Yeah, I saw the plaudits, checked the outta-tens, and blagged a copy: I still don’t get the acclaim that’s coursed the way of Burial’s Untrue, apparently a truly unforgivable omission from our end-of-year best-of list. I’ve noted the ‘correct’ context over a dozen or so (sound-alike) reviews: hop aboard the night bus, let the rain turn London’s neon kebab shop signs and bright yellow incident notices into a blur of otherworldly colour, magical and, quite literally, untrue. But what if I’m not riding the night bus? What if I’m just at home, mindlessly wandering YouTube for Knightmare clips? What if context doesn’t fucking matter to me in my assessment of clinical dubstep?
Bass Clef is Londoner Ralf Cumbers, back in the capital following a number of years soaking up the creative freedom of Bristol’s anything-goes underground. His take on dubstep – dubstep not dubstep as he referred to his music in September’s Plan B – isn’t exceptionally subject to assimilation in synchrony with a surrounding that matters; it has an affect on the listener whatever the weather, so to speak, in a manner much like odd nodsam’s scatter-beat drones and – going back to IDM roots – FSOL’s glitch-cored alien FX. It’s simultaneously weird and freak-out wonderful; soothing like the few break-the-mould moments of Untrue and yet as breakneck hectic as the most jumbled Aphex jitters.
Conceptually, these two discs – three tracks on each – are based on the writings of Russian novelist Yevgeny Zamyatin (hence the titles), but without lyrics to reinforce this background element in proceedings, the listener is left to deduce their own meaning from meandering clicks and sweeping phase effects. The pick of the six, aesthetically, is volume 2’s ‘Eight Zero Eight’, which possesses a vortexual beat that waxes and wanes, closely followed by ‘Get On The A10 And Drive And Drive’ from volume 1, an offering that breaks rank three minutes in to transform from acerbic to blissful in the blink of an eye. Quite what the main drag north from London Bridge has to do with Russian literature, I don’t know. But it sounds awesome.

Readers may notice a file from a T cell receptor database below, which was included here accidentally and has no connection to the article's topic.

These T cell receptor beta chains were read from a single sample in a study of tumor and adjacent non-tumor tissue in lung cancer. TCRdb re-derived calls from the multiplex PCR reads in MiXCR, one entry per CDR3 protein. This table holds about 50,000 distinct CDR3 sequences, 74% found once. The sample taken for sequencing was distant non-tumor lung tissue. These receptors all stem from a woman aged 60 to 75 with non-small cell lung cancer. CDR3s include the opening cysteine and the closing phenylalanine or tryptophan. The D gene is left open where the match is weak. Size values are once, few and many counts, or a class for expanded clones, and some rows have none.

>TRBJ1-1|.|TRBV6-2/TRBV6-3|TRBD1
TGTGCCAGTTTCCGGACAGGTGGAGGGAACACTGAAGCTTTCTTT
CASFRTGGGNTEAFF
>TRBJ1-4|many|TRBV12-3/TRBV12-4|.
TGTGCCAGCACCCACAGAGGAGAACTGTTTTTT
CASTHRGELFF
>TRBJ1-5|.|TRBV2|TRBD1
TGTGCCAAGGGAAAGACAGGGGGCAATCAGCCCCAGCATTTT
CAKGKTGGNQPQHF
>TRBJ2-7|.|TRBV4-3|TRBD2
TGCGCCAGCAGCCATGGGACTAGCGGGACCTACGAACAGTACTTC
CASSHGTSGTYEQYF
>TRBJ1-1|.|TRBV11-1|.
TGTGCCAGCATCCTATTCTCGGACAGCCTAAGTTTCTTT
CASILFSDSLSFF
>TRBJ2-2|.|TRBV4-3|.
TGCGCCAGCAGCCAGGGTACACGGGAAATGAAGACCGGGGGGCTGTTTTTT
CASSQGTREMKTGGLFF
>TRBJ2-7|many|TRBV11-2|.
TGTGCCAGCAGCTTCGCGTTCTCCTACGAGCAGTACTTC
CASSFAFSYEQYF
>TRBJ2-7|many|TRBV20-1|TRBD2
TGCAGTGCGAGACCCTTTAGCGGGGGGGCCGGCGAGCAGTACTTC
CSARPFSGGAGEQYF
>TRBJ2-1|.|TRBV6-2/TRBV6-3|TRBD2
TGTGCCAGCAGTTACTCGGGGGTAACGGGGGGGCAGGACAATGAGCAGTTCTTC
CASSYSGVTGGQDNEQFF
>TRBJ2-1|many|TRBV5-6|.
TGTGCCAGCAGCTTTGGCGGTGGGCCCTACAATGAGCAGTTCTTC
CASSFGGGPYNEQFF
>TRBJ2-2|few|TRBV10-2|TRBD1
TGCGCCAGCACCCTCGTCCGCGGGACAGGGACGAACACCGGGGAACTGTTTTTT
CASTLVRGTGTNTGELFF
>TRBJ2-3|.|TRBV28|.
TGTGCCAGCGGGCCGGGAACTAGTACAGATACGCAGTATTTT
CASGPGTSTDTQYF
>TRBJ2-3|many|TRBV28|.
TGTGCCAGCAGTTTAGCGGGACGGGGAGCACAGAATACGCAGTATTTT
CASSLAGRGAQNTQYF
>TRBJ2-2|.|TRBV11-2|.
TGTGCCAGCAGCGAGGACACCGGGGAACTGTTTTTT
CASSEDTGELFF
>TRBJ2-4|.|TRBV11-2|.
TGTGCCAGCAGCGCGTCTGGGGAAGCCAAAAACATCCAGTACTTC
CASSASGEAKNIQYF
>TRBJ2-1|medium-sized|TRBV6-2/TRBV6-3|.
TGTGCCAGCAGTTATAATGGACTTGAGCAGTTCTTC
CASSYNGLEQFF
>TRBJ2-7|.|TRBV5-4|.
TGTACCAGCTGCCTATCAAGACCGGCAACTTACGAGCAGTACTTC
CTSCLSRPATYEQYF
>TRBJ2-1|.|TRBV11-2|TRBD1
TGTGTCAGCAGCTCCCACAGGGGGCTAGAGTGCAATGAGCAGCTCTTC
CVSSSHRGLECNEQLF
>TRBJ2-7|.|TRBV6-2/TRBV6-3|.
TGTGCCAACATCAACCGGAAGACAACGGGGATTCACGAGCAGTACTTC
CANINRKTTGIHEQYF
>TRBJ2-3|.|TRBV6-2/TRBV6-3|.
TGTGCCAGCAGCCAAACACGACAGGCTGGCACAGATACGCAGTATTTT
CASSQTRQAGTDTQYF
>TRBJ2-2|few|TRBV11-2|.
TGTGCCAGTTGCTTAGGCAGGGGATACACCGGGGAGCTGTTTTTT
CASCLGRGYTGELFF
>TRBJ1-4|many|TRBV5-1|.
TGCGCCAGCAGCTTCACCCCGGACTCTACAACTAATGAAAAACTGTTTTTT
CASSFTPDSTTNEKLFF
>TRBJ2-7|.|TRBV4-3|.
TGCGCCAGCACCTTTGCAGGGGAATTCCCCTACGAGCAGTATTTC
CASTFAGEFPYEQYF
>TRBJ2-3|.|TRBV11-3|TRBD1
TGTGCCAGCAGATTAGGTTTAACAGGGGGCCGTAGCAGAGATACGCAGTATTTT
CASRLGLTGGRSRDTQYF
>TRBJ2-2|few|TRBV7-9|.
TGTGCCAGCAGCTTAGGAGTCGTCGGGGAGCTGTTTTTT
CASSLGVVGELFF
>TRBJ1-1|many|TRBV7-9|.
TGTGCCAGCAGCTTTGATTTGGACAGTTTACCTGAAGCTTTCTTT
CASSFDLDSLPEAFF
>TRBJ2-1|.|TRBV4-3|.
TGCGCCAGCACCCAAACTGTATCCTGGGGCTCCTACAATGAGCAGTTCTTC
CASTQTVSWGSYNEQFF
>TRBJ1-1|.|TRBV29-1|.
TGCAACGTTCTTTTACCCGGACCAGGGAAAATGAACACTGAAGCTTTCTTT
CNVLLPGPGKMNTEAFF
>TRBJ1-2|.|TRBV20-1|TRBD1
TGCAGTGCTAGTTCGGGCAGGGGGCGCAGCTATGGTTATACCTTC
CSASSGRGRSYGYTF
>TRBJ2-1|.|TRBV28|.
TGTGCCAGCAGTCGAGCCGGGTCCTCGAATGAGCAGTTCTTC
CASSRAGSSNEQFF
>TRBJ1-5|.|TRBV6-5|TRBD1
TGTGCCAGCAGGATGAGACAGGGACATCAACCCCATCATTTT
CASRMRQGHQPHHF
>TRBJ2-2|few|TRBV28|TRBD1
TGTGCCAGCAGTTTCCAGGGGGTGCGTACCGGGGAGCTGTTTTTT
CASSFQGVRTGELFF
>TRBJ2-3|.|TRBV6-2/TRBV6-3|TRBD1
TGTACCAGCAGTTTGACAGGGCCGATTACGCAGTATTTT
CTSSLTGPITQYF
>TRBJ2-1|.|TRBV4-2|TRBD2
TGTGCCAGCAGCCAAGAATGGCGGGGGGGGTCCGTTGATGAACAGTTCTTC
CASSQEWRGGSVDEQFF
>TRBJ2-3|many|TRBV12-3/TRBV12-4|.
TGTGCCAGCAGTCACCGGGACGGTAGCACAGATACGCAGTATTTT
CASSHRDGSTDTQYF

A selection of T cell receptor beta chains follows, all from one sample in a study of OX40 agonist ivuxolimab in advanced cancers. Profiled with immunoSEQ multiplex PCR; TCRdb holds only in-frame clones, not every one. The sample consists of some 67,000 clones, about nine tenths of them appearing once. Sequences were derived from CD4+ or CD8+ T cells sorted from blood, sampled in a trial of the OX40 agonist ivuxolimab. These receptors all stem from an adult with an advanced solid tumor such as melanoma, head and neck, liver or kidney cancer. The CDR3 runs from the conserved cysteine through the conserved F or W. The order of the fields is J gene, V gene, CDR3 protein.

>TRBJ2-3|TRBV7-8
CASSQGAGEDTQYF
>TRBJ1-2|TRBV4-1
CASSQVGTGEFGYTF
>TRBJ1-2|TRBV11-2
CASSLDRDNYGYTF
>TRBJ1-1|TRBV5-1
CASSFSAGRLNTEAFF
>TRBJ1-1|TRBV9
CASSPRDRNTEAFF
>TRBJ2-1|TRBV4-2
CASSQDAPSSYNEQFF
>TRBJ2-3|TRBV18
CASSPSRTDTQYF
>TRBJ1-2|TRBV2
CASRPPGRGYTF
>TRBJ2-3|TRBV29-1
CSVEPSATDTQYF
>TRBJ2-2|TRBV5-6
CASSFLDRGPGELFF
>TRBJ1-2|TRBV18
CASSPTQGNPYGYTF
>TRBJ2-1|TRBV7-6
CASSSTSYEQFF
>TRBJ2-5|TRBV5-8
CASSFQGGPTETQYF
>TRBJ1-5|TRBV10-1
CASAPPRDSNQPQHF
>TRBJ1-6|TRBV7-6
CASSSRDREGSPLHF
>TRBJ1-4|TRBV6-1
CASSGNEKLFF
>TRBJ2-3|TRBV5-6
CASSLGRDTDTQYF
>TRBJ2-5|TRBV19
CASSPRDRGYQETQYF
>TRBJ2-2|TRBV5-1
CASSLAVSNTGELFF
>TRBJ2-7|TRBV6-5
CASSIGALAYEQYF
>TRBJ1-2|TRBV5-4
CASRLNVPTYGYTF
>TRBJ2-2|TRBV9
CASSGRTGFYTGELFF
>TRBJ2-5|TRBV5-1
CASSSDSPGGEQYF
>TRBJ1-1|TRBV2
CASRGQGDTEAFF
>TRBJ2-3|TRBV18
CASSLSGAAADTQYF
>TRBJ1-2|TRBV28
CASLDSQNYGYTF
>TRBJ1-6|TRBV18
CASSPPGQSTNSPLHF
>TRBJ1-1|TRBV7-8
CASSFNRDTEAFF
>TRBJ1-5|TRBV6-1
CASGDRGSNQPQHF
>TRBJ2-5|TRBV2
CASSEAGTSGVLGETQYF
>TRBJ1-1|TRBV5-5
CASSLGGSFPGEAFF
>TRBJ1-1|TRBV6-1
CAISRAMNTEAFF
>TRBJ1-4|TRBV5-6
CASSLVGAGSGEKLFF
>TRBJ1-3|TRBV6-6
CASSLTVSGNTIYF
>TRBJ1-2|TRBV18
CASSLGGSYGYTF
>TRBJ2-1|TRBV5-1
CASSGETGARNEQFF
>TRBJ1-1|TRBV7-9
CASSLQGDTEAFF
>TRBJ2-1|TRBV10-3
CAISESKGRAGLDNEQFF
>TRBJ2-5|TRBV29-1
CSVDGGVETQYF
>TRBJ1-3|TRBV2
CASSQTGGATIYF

More a companion twin-release for debut album A Smile Is A Curve That Straightens Most Things than a marked progression, these Zamyatin Tapes make for engrossing listening, and are essential purchases for anyone truly moved by other shakers in this genre field. If I – as someone who cares little for Kode 9 and cohorts – can get it, even while wasting time surfing the ‘net on a wet winter day, I’ve no doubt seasoned veterans will rate it higher still.
Read more reviews of this week's singles here
8Mike Diver's Score